As Houston’s Vulnerable Neighborhoods Inundated by Floodwaters, Direct Relief Continues to Equip Area Clinics

Click on the Hurricane Harvey map to view Direct Relief’s health care partners, flood levels, social vulnerability and open Red Cross shelters in the Houston area. (Map by Andrew Schroeder/Direct Relief)

As the flooding impacts continue throughout Texas, Houston is being inundated by water, with active rescue efforts taking place in many areas.

The city is struggling to cope with record amounts of rain in the city. Two of the city’s reservoirs were undergoing a controlled water release on Monday, and Houston’s Mayor Sylvester Turner stated that 5,500 people had arrived in city shelters.

While flooding levels will vary across Houston, not all residents will be affected the same way.

Communities with large numbers of recent immigrants or persons for whom English is not their first language may be less well integrated into existing resilience structures, or in some cases experience social isolation and discrimination. Many other factors, such as housing and transportation, also exist. When looked at collectively, they indicate a community’s “social vulnerability” to disasters.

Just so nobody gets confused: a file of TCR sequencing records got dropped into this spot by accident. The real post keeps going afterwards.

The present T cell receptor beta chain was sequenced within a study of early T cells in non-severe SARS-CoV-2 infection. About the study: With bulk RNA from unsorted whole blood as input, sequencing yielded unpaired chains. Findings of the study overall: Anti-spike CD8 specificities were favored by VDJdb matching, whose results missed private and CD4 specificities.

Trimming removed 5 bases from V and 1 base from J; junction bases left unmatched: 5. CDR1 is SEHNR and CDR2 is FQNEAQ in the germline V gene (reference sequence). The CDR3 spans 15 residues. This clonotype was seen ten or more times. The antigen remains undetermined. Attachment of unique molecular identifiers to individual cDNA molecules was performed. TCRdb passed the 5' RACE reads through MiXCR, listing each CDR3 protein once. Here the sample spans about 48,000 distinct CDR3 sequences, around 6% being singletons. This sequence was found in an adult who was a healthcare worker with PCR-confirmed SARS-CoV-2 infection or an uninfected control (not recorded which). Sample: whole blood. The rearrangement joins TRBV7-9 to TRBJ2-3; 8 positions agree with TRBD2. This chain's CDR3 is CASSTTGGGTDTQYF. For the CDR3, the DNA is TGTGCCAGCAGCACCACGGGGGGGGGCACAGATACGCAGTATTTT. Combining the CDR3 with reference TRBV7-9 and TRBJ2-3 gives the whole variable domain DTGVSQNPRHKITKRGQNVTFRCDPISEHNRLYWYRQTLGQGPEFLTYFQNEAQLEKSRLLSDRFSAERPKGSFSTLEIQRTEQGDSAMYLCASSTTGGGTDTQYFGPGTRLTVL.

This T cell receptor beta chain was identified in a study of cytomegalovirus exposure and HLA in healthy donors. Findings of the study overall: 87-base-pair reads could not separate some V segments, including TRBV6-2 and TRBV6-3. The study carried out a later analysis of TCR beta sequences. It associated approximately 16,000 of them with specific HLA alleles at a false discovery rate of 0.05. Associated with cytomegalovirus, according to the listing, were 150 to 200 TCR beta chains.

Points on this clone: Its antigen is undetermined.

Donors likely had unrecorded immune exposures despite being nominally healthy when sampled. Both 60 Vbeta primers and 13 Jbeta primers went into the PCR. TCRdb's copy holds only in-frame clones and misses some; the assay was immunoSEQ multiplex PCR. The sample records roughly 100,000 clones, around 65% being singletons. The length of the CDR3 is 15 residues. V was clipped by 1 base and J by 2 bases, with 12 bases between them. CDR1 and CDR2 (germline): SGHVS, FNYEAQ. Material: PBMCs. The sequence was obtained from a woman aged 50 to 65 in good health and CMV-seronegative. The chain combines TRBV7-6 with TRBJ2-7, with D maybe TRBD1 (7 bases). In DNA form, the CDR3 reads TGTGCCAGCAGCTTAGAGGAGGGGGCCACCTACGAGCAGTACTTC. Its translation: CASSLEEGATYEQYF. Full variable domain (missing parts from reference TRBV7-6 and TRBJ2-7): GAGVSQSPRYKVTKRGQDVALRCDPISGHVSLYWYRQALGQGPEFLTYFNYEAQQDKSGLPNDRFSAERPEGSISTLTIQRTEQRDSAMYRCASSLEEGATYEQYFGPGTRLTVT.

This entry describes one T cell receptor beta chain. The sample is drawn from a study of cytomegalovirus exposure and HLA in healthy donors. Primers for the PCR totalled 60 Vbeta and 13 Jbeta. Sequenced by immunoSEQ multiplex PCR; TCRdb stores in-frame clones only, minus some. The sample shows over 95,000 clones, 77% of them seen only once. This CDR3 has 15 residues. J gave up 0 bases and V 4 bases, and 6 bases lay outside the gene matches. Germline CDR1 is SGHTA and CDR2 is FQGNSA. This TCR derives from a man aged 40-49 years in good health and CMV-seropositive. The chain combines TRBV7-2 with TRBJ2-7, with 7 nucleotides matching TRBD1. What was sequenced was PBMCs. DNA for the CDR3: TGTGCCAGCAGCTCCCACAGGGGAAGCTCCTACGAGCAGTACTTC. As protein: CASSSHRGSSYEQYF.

The data which drives Direct Relief’s social vulnerability application is based on the U.S. Centers for Disease Control and Prevention’s Social Vulnerability Index model, updated as of the end of 2014. The model uses census data at the census block level to understand relationships between different ways that disaster-affected communities may experience significant challenges in response and recovery in order to tailor resources, communications and planning to their needs.

The map above shows all of Direct Relief’s health care partners – free clinics and health centers that are often the first line of medical aid in their communities.

The map also shows the social vulnerability index of each census tract, the darker the color, the more vulnerable the area. By clicking on a census block, you can pull up precise information on how many people are uninsured, over 65, disabled, and speak limited English – as well as an overall social vulnerability score. The map also shows flood level stations, many of which are recording high levels of water disproportionately in census tracts with high social vulnerability.

The map also shows open Red Cross shelters in the Houston area.

Direct Relief is continuing to support efforts in Houston and throughout Texas, especially those health clinics who are reaching out to the most vulnerable.